The defendant must not: (prosecutor to specify here the prohibitions required)
3. NOTICE TO THE DEFENDANT SERVED with this document:
If you are convicted, you will have an opportunity to explain to the court why you think the proposed order should not be made. (Written notice of any evidence you rely on needs to be served on the court officer and the prosecutor (See Rules 50.3(4) and 50.6).
4. Name and address of prosecutor:
Prosecuting authority (if applicable)
5. Offence(s) with which the defendant is charged / has been convicted:
6. Attachments in support of the proposed application:
The prosecutor attaches the following material upon which the application will be based: (Attach items (i) and (ii) in every case and (iii) and (iv) where applicable.)
(i) Description of behaviour (a list, with dates, of the specific acts of anti-social behaviour upon which the prosecutor will rely in making this application)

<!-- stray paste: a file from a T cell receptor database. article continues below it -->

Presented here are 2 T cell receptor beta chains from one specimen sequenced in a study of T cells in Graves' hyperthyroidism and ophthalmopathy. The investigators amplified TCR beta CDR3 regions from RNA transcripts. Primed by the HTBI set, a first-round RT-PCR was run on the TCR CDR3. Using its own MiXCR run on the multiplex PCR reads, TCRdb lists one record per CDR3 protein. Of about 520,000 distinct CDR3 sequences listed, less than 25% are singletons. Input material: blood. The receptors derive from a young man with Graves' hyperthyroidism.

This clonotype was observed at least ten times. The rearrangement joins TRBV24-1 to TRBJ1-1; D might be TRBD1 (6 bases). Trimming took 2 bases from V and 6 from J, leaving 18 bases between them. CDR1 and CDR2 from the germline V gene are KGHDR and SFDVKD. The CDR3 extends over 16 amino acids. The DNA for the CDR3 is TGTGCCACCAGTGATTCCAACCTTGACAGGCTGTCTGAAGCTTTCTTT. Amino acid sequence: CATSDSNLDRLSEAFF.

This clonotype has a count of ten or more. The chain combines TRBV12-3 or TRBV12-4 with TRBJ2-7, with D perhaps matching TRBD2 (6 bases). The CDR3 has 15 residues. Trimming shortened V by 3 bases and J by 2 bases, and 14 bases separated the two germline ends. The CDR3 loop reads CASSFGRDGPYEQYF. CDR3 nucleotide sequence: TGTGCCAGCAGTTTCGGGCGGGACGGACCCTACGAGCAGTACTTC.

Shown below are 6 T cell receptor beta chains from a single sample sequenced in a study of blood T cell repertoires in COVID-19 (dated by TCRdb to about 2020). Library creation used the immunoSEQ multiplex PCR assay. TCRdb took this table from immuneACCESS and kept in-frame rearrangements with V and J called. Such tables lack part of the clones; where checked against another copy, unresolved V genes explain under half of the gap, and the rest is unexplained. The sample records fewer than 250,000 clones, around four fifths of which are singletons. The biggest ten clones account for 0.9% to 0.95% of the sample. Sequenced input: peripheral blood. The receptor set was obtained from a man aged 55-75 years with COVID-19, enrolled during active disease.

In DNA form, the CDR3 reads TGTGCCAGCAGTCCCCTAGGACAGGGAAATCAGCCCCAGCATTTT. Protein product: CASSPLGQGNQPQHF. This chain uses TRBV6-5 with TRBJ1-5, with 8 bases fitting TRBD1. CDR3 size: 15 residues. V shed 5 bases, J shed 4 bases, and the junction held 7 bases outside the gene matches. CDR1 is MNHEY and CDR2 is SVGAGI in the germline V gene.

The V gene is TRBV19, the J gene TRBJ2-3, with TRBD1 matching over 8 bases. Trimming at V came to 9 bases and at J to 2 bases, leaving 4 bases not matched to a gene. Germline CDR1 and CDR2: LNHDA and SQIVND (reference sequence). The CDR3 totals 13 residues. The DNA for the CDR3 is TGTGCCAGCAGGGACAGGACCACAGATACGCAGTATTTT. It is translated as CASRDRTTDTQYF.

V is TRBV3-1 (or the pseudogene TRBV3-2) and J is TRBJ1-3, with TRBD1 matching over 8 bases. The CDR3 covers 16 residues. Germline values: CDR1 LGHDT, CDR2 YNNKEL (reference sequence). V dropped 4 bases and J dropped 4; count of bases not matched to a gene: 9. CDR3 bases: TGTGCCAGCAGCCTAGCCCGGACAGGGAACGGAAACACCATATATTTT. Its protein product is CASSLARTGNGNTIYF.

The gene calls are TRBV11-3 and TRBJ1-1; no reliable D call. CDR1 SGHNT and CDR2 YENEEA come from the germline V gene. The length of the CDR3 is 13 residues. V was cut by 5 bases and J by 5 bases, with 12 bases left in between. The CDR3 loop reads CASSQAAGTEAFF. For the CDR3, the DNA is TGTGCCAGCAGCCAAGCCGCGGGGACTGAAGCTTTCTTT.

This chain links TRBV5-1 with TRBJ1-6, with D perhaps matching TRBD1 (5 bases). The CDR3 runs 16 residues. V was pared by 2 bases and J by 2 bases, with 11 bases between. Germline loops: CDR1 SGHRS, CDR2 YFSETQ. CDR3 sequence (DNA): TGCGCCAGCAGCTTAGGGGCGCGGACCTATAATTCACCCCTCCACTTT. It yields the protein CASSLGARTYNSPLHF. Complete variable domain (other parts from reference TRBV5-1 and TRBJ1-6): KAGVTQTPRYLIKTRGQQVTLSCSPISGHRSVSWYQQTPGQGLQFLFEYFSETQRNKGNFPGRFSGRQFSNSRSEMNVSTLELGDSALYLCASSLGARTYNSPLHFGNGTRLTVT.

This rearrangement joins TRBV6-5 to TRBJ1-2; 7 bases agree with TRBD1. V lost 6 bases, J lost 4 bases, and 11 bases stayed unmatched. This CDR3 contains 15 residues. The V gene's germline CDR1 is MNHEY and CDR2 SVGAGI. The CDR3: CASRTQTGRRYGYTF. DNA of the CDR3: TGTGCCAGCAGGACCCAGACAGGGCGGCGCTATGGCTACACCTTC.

(ii) Evidence to be relied on (e.g. witness statements, any previous convictions):
(a) a list of such evidence that has already been served;
(b) a list of such evidence that has not yet been served and is attached to and served with this notice.
(iii) Notice of any hearsay evidence to be relied on (See Rule 50.6).
(iv) Other documents served with this notice (The prosecutor is required to list and attach all other documents now served, such as a map of the proposed exclusion area).
This notice and proposed application must be served, with the listed attachments upon which the application will be based, as soon as possible (without waiting for a verdict) on the court officer and on the defendant.
A downloadable pdf. copy can be accessed here.